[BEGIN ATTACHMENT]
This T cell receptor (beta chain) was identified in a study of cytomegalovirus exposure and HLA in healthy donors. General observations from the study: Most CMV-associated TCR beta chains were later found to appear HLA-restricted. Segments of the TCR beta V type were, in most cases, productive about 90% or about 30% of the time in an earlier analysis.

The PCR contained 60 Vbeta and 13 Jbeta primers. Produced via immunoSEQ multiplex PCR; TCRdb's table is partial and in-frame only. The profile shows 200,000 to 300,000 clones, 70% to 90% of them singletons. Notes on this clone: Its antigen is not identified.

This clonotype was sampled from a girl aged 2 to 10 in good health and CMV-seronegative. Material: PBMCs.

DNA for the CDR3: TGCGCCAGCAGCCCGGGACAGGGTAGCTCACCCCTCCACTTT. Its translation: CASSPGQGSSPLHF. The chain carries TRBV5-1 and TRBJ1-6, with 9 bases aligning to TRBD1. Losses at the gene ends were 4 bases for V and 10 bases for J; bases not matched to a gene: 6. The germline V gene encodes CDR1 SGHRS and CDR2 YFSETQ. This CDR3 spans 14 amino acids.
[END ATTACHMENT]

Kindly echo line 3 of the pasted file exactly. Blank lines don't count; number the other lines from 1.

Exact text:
This clonotype was sampled from a girl aged 2 to 10 in good health and CMV-seronegative. Material: PBMCs.